Wheat Gluten Provides:
Wheat Gluten, the "Substance that Binds". Gluten is the natural protein of the grain and is separated from whole wheat with pure water. It is responsible for the stretchiness of dough and for the shapes that baked goods hold. That is why it is the secret ingredient of professional bakers who use it for producing doughs, breads, rolls, and pastries.
From America's Heartland To Your Heart
Arrowhead Mills has been the pioneer and leader in organic baking mixes, grains, cereals and nut butters since 1960. We believe in nature's abundance and treat food with respect - not chemicals! Capturing the essence of earth with organically grown ingredients, Arrowhead Mills takes you back to the basics with the best-tasting, most diverse selection of products for home-baked goodness.
For most bread recipes that use yeast, the amount of gluten to be added per cup of flour is as follows:
1 1/2 Tsp. per cup of flour for whole grain breads
1 Tsp. per cup of flour for white breads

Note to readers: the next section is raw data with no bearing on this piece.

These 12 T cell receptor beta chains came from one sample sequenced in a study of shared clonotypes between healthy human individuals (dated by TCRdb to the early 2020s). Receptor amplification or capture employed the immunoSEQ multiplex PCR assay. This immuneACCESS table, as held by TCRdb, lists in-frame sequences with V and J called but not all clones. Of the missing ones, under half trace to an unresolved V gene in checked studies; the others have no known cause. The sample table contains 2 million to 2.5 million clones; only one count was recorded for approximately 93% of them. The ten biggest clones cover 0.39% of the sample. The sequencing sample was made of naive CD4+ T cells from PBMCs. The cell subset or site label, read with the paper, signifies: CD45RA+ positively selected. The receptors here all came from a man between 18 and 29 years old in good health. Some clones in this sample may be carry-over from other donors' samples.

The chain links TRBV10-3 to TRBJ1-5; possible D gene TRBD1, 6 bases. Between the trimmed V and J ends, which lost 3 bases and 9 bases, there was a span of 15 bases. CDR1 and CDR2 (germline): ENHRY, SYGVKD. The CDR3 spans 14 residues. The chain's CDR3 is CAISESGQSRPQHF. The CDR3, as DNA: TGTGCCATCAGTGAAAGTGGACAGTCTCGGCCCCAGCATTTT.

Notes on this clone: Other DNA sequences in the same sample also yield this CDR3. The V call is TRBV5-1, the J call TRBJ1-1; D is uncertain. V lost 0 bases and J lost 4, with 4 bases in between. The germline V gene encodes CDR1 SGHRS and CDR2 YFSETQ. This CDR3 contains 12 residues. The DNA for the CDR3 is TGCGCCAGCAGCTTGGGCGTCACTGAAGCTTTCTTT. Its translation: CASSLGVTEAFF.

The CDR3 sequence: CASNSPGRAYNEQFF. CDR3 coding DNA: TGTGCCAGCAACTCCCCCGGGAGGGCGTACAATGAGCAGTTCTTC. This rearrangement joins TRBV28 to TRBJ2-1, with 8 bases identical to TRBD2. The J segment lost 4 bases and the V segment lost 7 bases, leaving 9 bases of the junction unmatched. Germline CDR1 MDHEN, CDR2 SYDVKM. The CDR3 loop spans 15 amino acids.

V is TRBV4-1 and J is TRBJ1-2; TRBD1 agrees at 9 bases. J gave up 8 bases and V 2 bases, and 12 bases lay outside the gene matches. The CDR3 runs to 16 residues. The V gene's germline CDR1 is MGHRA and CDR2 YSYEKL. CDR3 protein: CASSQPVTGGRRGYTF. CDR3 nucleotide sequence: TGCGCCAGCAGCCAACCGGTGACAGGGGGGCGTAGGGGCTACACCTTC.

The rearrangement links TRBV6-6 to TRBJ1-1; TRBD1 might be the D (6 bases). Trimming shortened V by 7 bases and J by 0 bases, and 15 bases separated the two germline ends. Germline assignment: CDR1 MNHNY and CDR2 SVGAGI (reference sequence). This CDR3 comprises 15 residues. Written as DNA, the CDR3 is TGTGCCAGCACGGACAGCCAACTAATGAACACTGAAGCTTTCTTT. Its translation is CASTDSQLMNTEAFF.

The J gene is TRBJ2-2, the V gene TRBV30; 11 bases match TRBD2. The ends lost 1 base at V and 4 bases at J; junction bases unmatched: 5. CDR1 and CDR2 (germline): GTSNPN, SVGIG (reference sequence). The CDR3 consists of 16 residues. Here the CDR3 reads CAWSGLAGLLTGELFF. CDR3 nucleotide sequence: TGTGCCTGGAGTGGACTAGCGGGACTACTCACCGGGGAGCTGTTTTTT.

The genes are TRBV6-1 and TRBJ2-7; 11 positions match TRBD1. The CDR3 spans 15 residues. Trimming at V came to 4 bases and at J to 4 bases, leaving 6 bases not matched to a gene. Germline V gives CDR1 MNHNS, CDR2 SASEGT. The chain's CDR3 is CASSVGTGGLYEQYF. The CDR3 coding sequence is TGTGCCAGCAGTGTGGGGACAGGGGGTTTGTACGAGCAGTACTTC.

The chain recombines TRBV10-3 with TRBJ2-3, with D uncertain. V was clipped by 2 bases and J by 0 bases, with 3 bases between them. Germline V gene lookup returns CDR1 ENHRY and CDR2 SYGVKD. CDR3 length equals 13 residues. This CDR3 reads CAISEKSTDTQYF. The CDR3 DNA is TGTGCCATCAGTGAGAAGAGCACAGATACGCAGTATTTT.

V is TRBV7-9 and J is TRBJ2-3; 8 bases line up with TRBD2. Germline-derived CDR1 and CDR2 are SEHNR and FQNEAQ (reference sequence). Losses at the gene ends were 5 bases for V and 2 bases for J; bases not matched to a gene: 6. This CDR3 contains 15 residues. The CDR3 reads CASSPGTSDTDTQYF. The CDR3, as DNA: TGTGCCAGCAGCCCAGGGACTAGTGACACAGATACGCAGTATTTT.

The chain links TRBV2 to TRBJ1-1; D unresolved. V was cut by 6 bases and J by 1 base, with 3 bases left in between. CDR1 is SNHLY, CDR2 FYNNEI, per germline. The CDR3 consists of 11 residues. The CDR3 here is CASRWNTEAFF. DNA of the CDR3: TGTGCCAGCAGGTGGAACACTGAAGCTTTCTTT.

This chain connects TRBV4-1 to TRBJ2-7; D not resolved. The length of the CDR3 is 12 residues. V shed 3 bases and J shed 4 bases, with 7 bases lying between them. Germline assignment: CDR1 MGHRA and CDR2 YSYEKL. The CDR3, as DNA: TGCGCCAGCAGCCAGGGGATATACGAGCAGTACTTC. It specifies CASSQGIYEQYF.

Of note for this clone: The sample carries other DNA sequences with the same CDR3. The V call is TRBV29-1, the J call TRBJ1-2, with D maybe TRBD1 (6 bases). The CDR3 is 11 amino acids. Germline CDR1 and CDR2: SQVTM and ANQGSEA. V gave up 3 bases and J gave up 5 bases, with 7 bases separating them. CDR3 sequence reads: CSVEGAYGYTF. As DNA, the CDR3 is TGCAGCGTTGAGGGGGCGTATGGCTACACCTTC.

The gluten should be well mixed or sifted with the flour called for in the recipe. (For measuring by weight, the amount to be added is 2% to 3% of the flour weight.) The amount of gluten added can be varied according to the desired performance and the strength of the flours being used. Breads that will contain significant amounts of bran, nuts, raisins, seeds, and non-wheat flours will need additional gluten. Breads that contain mostly unbleached white flour will normally require less gluten. Adding gluten to bread mixtures that use baking powder as the leavening agent will improve the protein and usually the shape, texture and taste of the resulting bread. The addition of gluten will not necessarily increase rising in breads that contain baking powder as an ingredient.
Vital wheat gluten.